Run q as a separate (non-root) user. If you need it to run on port 80, use authbind or iptables redirect

Do not allow that user to write to any directory or files. If you need file access, arbitrate it via IPC with another q process. Pay attention to how that process will return values via or or similar.

Firewall all ports inbound and outbound except ones explicitly used.

For any backend q processes, restrict them to localhost or a protected network (e.g. iptables --pol ipsec)

Set process limits with ulimit no larger than you need them.

Restrict input by defining at least:

If you want to allow certain IPC calls, implement only the ones you want. Trying to blacklist functions is tricky because some otherwise useful functions may have a mode that accesses the disk which may cause information leak (e.g. key). It is much easier to use a whitelist approach. Whitepaper Permissions with kdb+ has some suggestions here.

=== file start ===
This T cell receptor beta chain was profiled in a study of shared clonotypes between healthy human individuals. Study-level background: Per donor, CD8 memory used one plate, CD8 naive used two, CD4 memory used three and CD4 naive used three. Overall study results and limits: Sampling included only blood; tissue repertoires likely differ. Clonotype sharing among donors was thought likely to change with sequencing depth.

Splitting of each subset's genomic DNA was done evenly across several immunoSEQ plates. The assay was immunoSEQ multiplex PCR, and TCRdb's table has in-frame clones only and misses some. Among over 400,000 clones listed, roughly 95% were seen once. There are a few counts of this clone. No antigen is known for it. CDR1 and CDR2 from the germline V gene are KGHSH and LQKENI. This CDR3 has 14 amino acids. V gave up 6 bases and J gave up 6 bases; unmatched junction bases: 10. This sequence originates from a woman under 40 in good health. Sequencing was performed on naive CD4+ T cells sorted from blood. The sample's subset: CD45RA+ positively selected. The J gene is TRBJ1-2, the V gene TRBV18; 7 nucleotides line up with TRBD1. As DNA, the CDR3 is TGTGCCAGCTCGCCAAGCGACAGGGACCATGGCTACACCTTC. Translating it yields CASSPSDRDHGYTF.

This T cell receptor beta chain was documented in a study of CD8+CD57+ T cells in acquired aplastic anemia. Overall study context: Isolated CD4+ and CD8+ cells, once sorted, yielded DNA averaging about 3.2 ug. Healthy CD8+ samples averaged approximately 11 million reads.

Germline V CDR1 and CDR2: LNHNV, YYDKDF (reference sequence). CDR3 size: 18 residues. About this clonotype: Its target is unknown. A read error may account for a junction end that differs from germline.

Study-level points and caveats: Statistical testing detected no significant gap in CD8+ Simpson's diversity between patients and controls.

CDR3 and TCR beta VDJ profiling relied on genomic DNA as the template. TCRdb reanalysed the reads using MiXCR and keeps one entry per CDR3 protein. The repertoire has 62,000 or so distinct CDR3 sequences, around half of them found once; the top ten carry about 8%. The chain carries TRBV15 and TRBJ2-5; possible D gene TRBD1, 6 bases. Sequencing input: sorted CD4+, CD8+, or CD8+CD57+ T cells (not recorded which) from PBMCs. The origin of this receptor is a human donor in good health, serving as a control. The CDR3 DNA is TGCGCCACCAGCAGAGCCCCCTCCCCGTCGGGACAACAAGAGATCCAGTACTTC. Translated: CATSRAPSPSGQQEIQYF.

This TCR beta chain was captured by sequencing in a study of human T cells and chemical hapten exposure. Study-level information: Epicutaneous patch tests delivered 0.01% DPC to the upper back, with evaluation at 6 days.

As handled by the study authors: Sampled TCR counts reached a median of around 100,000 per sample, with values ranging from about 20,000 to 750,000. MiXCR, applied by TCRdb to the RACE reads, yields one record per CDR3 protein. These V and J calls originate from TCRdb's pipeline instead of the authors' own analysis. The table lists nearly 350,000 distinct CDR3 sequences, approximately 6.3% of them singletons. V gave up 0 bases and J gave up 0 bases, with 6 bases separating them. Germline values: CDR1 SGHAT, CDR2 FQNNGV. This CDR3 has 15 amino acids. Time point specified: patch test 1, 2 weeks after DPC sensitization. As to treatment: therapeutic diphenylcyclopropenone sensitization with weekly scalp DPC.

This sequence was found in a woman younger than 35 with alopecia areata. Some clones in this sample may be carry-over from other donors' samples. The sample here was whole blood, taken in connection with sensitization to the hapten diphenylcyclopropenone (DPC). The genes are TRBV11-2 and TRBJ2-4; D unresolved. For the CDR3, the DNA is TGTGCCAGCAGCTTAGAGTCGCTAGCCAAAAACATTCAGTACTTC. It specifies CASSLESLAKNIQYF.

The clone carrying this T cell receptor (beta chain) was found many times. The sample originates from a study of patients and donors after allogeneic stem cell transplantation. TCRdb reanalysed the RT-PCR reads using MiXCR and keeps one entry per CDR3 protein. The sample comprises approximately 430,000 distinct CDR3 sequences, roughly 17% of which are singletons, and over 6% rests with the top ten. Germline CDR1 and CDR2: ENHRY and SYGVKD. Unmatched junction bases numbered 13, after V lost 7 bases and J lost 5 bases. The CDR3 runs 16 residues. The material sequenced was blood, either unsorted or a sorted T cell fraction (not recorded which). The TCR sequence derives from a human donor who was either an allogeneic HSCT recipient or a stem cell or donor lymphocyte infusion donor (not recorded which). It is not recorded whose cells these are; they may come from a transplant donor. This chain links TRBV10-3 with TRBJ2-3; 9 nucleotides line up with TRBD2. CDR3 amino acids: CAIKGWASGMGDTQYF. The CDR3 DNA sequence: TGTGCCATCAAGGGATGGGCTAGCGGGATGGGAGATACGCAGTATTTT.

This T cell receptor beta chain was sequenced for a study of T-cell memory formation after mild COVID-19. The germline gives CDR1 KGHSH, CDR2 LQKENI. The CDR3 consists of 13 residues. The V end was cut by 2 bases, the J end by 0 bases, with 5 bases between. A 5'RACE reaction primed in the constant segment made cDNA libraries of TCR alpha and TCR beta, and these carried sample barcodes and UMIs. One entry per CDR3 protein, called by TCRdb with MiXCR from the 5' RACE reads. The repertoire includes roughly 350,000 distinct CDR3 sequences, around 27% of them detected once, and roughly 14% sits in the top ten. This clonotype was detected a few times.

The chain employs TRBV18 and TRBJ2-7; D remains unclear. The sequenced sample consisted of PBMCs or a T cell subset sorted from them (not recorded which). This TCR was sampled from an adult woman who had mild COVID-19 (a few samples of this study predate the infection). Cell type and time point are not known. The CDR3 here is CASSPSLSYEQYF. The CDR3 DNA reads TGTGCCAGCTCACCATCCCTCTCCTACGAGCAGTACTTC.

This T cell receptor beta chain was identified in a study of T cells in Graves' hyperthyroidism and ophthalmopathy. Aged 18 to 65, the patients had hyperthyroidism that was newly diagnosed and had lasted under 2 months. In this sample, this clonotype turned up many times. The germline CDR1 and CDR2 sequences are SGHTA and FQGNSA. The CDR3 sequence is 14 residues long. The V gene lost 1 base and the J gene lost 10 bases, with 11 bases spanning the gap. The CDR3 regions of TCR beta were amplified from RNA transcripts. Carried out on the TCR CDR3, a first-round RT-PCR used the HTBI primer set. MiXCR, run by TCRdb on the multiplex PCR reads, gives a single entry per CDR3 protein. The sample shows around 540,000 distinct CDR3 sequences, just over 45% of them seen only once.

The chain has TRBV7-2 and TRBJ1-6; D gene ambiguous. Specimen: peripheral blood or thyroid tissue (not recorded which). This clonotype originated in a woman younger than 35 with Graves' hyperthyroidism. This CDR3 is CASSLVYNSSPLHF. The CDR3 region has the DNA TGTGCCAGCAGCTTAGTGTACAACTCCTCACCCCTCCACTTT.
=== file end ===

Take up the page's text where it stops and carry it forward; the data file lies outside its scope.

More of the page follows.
As IPC functions either receive a parse tree or a string (that you could parse yourself), make sure you check the type of the input e.g. x:$[10h=type x;parse x;x]

If you use WebSockets, define:

When handling untrusted input, consider designing your application to wrap public entrypoints with reval.

Pay attention to the fact that each WebSocket client can open up a lot of connections (200 on Mozilla, 256 for Chrome), so limit using .z.a.

Log connections and consider using fail2ban to block suspicious traffic.